Van Morrison joined the British Invasion with Them until he left the band to meet Dylan and the folk rock revolution head-on with his first great masterpiece, Astral Weeks.
Here’s what Rolling Stone has to say about this epic, emotive music:
Van Morrison never sounded more warm and ecstatic, more sensual and vulnerable, than on his enigmatically beautiful solo debut. Fresh off the success of “Brown Eyed Girl” and newly signed to artist-friendly Warner Bros., he explored the physical and dramatic range of his voice during extended poetic-scat singing, and set hallucinatory reveries on his native Belfast to wandering Celtic-R&B melodies. The crowning touch was the superior jazz quintet convened by producer Lewis Merenstein to color the mists and shadows. Bassist Richard Davis later said that Morrison never told the musicians what he wanted from them or what the lyrics meant. Maybe he didn’t know how to. He was going deep inside himself, without a net or fear.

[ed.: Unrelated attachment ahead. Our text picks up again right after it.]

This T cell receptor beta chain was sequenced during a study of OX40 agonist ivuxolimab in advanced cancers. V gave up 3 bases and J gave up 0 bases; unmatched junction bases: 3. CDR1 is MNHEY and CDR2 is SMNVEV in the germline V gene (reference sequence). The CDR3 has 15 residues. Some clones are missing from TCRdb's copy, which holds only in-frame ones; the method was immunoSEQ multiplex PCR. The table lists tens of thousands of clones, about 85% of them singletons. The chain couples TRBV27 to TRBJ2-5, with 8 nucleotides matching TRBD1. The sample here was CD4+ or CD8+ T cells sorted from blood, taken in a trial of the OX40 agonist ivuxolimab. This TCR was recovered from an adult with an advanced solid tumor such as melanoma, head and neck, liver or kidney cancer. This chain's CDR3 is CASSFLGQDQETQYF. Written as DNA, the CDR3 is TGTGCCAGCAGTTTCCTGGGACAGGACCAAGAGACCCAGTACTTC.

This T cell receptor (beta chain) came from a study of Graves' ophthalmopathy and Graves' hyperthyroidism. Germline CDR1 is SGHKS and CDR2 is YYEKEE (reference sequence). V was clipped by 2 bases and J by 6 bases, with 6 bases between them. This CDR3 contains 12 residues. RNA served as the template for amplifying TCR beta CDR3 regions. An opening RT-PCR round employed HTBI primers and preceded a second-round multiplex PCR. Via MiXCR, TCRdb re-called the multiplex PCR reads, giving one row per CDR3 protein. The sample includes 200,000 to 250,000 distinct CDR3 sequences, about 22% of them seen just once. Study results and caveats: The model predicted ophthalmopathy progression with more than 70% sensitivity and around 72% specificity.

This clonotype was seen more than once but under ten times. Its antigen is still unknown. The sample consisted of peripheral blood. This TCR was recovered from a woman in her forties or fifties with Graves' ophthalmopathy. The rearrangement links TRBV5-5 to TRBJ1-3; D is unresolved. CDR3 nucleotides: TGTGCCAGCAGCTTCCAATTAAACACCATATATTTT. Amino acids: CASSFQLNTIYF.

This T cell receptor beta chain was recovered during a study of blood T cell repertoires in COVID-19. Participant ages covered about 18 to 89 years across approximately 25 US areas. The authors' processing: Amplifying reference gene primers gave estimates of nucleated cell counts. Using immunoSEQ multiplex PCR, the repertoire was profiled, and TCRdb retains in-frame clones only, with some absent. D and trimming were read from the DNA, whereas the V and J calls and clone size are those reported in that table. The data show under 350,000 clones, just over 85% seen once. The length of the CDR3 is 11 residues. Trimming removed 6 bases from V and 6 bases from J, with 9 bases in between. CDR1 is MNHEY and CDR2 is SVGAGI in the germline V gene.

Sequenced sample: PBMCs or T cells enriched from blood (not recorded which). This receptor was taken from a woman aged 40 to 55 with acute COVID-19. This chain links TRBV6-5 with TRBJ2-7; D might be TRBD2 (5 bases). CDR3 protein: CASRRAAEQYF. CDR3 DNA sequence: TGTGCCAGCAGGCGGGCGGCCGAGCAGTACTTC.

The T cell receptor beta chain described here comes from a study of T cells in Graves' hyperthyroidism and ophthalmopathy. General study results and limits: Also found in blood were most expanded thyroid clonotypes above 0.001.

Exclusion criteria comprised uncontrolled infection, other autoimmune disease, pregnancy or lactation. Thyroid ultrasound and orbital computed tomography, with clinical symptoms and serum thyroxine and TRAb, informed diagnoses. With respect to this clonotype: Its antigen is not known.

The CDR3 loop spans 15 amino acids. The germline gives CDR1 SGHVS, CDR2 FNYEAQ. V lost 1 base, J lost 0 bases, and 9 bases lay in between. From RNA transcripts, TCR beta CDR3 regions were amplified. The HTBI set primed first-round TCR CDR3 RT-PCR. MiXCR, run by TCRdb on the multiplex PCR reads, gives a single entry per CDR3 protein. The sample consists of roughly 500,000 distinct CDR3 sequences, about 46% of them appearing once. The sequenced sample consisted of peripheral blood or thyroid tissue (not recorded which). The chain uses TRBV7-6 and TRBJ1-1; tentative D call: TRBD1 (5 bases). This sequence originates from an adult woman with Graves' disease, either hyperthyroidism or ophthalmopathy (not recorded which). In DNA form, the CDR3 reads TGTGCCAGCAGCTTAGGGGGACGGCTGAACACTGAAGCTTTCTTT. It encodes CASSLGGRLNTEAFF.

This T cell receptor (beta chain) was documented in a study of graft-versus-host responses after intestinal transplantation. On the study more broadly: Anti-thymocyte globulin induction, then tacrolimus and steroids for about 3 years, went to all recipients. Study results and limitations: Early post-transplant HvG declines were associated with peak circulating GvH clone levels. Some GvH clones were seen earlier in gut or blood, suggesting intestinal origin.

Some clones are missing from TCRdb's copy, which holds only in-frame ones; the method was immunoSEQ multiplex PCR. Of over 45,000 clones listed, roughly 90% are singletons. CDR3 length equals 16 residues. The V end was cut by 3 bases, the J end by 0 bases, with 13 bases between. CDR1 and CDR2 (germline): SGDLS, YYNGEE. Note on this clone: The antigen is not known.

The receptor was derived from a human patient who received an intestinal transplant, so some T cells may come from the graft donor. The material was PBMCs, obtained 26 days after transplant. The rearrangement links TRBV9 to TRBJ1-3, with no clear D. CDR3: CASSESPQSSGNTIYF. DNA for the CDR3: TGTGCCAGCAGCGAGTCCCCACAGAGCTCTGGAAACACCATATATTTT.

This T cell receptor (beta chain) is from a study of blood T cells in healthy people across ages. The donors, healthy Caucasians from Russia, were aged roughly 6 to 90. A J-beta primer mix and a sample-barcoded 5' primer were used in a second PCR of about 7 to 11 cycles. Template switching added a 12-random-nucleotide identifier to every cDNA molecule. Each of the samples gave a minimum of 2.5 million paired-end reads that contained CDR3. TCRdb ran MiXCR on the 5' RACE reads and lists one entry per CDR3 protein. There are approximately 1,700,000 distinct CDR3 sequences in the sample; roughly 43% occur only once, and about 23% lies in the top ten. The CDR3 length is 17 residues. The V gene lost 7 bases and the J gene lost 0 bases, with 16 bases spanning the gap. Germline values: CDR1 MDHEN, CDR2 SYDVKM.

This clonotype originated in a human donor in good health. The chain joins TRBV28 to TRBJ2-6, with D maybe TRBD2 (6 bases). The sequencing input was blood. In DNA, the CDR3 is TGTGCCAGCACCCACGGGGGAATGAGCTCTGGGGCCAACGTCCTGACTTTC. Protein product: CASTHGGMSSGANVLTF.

This is big-heart music for the thinking person — a masterpiece of lyrical inspiration and musical improvisation. Van’s use of his own repetitive voicing as a percussion instrument speaks to the poetic underpinnings of his songwriting in the Celtic, spiritual traditions where he has continued to root his mature music. This is deep, dark sound. It’s also ecstatic, mystical music — Morrison reveals himself to be a rock shaman par excellence within the tracks of this album’s lustrous, longing message.
Here is the album in its entirety: